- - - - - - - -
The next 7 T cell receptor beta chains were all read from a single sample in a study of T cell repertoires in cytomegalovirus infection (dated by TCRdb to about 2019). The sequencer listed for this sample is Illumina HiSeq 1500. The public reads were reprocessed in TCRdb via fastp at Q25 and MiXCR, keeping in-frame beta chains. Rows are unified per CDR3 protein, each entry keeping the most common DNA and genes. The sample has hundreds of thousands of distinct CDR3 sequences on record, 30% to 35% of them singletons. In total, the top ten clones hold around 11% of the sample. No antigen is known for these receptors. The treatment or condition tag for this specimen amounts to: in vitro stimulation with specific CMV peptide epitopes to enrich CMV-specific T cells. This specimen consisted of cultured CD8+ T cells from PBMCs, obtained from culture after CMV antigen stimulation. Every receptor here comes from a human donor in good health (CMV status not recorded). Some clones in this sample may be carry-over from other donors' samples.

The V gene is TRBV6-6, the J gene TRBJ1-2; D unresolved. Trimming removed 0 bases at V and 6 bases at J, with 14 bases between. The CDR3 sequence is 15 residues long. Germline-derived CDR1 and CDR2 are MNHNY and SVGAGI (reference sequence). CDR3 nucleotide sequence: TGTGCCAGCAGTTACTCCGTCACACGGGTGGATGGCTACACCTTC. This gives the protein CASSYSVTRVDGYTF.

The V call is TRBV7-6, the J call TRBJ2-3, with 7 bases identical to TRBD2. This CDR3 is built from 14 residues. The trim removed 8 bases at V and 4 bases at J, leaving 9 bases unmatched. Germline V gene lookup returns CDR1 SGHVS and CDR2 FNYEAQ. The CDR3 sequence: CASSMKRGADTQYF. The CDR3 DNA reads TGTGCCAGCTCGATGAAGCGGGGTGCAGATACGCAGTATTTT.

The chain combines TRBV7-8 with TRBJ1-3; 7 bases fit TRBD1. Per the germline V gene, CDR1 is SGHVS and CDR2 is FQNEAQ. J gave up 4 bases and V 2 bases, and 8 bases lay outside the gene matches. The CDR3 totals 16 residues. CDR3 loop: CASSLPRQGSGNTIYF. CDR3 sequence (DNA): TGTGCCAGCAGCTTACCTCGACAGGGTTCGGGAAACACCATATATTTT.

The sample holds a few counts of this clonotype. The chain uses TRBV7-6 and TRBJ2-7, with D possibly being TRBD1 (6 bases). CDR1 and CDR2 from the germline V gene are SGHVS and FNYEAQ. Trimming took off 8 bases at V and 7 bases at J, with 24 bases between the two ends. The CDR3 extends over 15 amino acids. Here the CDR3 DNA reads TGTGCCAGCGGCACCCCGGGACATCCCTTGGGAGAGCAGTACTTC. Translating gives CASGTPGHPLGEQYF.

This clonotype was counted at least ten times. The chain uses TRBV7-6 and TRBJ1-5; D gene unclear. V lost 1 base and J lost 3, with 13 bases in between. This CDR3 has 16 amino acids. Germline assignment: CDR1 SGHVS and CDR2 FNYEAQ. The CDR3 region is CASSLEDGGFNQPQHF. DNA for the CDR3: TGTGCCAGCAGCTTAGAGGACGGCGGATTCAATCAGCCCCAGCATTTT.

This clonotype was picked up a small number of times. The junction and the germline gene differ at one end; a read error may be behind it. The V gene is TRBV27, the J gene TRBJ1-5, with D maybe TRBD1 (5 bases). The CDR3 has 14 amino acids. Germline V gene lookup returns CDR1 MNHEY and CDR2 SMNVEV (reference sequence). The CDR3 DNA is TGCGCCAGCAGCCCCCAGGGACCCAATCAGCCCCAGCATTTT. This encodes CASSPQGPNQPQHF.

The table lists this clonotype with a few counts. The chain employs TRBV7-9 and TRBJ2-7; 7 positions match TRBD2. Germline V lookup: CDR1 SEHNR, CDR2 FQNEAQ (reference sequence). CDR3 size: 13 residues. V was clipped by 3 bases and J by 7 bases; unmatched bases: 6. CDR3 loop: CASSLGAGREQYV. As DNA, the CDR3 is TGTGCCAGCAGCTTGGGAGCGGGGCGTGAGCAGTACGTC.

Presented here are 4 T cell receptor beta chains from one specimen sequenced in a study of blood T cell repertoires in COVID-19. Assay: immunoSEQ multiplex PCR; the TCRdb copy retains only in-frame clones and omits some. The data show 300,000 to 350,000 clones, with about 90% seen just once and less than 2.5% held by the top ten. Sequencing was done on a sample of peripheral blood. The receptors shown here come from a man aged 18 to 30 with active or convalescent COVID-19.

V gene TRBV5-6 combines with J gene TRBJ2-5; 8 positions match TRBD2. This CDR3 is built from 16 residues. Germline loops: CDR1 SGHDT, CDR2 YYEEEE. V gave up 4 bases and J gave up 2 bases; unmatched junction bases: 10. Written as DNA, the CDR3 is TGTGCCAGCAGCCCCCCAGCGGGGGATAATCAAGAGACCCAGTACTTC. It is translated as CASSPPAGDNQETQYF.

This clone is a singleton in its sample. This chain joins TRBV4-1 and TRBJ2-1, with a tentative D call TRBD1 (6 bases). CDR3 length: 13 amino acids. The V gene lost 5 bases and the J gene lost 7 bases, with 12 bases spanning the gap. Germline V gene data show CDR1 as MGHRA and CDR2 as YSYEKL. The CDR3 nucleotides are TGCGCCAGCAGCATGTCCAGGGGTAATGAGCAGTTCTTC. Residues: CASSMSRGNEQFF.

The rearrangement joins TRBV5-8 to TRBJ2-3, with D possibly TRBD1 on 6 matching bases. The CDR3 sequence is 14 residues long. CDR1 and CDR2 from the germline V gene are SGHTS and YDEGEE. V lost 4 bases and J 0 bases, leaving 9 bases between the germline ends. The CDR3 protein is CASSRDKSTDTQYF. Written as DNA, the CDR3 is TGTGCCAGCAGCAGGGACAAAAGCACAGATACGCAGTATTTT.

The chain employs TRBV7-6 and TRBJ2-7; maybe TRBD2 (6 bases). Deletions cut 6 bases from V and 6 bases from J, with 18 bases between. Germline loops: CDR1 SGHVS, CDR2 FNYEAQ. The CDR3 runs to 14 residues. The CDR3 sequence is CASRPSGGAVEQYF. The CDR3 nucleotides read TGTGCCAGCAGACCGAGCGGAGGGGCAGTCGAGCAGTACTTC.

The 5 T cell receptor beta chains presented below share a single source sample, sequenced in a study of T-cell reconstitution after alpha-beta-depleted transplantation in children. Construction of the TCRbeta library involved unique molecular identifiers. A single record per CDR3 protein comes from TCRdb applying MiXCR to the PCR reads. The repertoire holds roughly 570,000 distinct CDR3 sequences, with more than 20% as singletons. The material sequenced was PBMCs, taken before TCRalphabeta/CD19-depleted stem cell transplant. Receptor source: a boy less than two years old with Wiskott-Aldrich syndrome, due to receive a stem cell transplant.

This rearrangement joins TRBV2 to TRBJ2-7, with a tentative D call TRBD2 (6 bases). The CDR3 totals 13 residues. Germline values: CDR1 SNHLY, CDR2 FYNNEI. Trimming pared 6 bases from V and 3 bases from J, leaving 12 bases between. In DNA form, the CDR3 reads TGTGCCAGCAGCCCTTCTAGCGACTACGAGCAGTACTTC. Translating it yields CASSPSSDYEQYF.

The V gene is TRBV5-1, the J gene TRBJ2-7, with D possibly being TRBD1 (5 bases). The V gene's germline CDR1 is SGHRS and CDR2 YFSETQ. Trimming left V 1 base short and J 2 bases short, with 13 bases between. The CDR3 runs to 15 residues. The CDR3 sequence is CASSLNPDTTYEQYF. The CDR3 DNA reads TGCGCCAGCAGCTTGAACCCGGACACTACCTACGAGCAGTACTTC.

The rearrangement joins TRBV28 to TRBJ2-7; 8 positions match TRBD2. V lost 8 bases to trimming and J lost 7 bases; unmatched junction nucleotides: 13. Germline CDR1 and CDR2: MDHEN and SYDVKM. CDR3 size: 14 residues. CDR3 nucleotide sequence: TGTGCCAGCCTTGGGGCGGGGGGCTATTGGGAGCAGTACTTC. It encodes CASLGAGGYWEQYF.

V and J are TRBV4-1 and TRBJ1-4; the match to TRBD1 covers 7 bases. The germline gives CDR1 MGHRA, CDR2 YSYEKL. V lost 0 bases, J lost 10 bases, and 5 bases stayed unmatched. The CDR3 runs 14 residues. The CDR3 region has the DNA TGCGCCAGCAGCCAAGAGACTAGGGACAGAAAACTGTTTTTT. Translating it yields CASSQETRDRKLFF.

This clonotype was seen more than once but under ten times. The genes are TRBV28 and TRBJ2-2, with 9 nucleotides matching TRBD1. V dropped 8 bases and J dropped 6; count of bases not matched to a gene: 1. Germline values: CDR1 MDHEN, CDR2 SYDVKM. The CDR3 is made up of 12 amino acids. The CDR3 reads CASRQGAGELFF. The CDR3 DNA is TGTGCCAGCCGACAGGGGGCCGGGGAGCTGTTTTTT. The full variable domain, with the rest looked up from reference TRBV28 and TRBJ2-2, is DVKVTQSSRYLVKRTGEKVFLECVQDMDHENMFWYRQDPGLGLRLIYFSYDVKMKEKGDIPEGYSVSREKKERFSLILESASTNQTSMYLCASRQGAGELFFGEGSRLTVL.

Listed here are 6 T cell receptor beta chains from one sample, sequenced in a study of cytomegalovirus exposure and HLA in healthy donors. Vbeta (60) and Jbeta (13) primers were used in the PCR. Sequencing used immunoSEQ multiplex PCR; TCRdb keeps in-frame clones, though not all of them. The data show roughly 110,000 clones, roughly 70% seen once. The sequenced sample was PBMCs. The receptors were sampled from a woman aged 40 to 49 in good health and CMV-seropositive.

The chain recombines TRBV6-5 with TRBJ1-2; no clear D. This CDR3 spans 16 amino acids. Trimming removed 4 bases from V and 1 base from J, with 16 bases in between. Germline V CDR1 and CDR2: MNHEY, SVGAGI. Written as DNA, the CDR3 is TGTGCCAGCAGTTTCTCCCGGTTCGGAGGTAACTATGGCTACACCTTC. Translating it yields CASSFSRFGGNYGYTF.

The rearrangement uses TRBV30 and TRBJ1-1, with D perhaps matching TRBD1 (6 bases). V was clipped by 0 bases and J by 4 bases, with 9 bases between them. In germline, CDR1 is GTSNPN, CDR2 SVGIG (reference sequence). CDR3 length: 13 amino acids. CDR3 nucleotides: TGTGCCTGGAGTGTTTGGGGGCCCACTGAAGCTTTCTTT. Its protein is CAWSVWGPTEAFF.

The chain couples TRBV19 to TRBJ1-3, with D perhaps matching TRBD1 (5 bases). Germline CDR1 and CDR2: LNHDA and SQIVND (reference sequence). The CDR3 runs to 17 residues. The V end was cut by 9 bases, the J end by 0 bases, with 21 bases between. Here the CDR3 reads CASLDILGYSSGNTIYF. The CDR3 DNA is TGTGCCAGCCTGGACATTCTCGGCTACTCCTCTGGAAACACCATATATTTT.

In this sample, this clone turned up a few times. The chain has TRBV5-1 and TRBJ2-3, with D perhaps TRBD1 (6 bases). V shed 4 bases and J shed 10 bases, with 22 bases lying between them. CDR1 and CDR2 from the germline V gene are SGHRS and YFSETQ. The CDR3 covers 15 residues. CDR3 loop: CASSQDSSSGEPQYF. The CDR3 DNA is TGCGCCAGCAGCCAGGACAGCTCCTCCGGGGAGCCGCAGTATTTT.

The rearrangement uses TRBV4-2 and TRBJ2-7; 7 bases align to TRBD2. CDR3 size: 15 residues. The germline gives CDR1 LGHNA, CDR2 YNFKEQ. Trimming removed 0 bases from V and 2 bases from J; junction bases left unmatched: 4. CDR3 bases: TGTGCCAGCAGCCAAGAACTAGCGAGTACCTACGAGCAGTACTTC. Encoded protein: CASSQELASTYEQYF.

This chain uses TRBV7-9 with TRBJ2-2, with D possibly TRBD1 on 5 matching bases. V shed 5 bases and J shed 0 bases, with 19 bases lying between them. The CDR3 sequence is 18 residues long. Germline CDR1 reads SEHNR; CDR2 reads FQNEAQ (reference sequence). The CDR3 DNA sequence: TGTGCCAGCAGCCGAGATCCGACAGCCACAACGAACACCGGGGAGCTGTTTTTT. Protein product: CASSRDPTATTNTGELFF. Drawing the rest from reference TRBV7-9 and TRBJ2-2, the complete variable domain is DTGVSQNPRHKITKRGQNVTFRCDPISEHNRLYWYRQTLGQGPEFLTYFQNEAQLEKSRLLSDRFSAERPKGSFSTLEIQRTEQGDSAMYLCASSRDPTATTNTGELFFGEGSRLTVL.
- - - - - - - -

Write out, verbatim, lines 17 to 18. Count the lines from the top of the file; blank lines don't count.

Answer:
The rearrangement joins TRBV28 to TRBJ2-7; 8 positions match TRBD2. V lost 8 bases to trimming and J lost 7 bases; unmatched junction nucleotides: 13. Germline CDR1 and CDR2: MDHEN and SYDVKM. CDR3 size: 14 residues. CDR3 nucleotide sequence: TGTGCCAGCCTTGGGGCGGGGGGCTATTGGGAGCAGTACTTC. It encodes CASLGAGGYWEQYF.

V and J are TRBV4-1 and TRBJ1-4; the match to TRBD1 covers 7 bases. The germline gives CDR1 MGHRA, CDR2 YSYEKL. V lost 0 bases, J lost 10 bases, and 5 bases stayed unmatched. The CDR3 runs 14 residues. The CDR3 region has the DNA TGCGCCAGCAGCCAAGAGACTAGGGACAGAAAACTGTTTTTT. Translating it yields CASSQETRDRKLFF.